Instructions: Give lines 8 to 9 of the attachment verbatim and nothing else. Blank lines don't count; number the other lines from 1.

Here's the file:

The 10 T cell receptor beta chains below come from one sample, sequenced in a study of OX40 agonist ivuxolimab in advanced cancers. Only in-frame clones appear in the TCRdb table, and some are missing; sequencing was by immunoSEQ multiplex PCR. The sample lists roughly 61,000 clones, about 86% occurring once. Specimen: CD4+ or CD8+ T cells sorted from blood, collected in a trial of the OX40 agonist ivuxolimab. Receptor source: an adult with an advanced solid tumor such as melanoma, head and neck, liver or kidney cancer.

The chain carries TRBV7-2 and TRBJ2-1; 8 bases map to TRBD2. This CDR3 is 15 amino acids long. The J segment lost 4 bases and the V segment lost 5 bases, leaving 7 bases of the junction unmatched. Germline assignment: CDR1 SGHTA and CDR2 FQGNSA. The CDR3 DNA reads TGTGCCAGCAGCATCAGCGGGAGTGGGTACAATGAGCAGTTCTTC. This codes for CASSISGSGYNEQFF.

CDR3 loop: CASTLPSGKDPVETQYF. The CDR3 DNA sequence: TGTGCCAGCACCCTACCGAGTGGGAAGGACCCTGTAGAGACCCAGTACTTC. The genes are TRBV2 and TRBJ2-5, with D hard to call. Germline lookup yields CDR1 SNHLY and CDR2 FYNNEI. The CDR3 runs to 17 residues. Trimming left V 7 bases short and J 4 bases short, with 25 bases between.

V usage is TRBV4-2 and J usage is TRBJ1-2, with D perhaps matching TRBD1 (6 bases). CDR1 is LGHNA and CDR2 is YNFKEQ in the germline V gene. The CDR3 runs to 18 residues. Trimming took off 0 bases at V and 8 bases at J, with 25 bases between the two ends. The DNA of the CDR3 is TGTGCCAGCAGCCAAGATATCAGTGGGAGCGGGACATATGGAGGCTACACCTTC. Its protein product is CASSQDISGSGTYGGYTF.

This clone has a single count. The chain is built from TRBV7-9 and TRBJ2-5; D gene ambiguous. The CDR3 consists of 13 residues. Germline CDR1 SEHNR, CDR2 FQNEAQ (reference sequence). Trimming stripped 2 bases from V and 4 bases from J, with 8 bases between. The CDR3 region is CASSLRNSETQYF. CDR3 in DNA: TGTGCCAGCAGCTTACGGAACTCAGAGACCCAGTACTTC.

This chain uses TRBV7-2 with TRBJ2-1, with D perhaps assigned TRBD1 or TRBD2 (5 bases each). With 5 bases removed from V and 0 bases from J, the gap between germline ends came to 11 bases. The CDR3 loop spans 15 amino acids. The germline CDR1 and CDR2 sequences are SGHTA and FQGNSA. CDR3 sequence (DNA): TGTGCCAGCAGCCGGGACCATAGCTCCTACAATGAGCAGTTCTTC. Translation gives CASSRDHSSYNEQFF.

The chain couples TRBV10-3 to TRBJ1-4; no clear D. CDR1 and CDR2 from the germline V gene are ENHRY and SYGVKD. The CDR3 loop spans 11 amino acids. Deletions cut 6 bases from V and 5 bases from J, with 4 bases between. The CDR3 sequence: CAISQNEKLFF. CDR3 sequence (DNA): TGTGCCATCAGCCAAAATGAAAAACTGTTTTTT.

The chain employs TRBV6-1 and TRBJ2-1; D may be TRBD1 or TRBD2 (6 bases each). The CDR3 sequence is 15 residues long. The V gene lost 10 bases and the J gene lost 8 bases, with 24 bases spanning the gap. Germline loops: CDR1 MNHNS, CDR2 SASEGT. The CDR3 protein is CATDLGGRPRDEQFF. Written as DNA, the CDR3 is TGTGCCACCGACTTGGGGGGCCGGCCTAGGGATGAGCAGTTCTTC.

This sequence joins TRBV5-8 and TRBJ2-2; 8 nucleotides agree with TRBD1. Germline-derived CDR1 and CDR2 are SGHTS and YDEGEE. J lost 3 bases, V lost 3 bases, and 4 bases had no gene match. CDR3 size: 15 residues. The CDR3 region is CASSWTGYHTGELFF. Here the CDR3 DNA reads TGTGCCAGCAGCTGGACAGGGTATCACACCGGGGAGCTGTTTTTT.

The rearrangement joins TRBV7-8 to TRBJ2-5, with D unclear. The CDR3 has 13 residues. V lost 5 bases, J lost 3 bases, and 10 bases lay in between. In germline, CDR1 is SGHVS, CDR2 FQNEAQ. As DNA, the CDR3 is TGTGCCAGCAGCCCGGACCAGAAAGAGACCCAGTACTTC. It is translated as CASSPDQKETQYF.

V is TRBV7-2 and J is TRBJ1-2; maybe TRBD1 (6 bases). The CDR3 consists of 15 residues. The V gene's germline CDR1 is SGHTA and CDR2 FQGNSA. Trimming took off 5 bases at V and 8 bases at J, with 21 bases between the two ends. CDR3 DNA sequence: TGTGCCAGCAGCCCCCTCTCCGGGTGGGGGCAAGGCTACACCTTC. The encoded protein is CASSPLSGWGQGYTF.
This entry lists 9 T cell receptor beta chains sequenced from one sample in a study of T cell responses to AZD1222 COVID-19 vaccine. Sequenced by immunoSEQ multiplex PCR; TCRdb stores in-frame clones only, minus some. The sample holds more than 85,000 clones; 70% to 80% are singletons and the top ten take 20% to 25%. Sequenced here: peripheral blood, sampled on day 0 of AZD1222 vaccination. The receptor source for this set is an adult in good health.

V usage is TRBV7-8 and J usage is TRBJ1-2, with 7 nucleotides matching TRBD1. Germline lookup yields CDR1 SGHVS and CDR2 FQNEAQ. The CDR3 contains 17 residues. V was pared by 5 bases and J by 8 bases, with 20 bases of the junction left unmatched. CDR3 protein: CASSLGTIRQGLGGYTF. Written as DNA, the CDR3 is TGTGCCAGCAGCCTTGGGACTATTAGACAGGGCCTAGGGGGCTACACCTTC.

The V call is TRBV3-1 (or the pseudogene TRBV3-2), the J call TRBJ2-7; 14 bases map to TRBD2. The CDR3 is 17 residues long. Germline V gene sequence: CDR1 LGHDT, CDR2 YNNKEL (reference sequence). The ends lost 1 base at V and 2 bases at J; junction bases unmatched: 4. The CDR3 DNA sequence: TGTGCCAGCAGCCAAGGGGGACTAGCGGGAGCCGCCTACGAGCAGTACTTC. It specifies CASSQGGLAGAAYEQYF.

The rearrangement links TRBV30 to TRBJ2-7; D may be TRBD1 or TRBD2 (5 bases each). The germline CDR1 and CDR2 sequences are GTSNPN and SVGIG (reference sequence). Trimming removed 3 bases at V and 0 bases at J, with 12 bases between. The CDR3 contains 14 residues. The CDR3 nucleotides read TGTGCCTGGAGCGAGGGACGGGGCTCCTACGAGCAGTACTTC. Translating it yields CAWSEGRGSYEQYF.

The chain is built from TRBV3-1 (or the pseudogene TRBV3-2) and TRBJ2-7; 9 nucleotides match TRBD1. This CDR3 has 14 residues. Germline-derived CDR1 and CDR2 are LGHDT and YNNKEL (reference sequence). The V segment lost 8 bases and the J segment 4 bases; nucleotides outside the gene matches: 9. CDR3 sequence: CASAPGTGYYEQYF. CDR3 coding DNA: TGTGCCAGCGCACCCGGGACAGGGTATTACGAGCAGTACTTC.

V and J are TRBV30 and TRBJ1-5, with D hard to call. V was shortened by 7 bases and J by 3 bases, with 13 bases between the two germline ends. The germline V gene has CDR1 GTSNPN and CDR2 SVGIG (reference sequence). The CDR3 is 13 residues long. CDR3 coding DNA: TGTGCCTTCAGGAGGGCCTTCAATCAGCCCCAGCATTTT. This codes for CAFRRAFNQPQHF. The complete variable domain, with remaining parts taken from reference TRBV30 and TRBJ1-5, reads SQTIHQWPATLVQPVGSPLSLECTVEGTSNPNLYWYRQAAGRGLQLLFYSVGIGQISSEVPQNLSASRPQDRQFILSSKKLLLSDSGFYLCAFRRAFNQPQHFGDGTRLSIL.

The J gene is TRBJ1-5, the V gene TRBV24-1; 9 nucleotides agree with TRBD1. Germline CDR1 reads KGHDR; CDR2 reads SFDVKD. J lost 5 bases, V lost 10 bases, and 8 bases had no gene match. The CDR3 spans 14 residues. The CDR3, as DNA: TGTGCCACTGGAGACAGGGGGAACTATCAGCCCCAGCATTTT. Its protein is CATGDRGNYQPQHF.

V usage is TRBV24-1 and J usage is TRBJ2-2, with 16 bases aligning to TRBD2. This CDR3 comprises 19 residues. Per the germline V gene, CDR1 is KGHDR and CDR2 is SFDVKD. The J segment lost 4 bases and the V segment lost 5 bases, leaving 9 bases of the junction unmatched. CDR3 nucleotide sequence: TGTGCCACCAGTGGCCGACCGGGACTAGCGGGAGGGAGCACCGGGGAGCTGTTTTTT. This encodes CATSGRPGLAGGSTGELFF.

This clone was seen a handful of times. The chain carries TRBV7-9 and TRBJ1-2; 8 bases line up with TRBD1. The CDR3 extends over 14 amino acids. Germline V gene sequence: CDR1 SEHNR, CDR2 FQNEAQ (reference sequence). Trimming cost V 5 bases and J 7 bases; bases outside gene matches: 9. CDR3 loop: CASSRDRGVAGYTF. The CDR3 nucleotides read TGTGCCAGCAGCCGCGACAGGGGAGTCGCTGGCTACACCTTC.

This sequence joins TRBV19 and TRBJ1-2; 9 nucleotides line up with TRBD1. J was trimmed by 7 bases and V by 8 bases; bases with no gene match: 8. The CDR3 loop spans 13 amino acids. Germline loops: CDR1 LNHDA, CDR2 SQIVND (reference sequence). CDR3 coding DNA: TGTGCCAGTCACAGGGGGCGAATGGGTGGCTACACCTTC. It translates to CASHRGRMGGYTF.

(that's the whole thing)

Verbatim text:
The chain employs TRBV6-1 and TRBJ2-1; D may be TRBD1 or TRBD2 (6 bases each). The CDR3 sequence is 15 residues long. The V gene lost 10 bases and the J gene lost 8 bases, with 24 bases spanning the gap. Germline loops: CDR1 MNHNS, CDR2 SASEGT. The CDR3 protein is CATDLGGRPRDEQFF. Written as DNA, the CDR3 is TGTGCCACCGACTTGGGGGGCCGGCCTAGGGATGAGCAGTTCTTC.

This sequence joins TRBV5-8 and TRBJ2-2; 8 nucleotides agree with TRBD1. Germline-derived CDR1 and CDR2 are SGHTS and YDEGEE. J lost 3 bases, V lost 3 bases, and 4 bases had no gene match. CDR3 size: 15 residues. The CDR3 region is CASSWTGYHTGELFF. Here the CDR3 DNA reads TGTGCCAGCAGCTGGACAGGGTATCACACCGGGGAGCTGTTTTTT.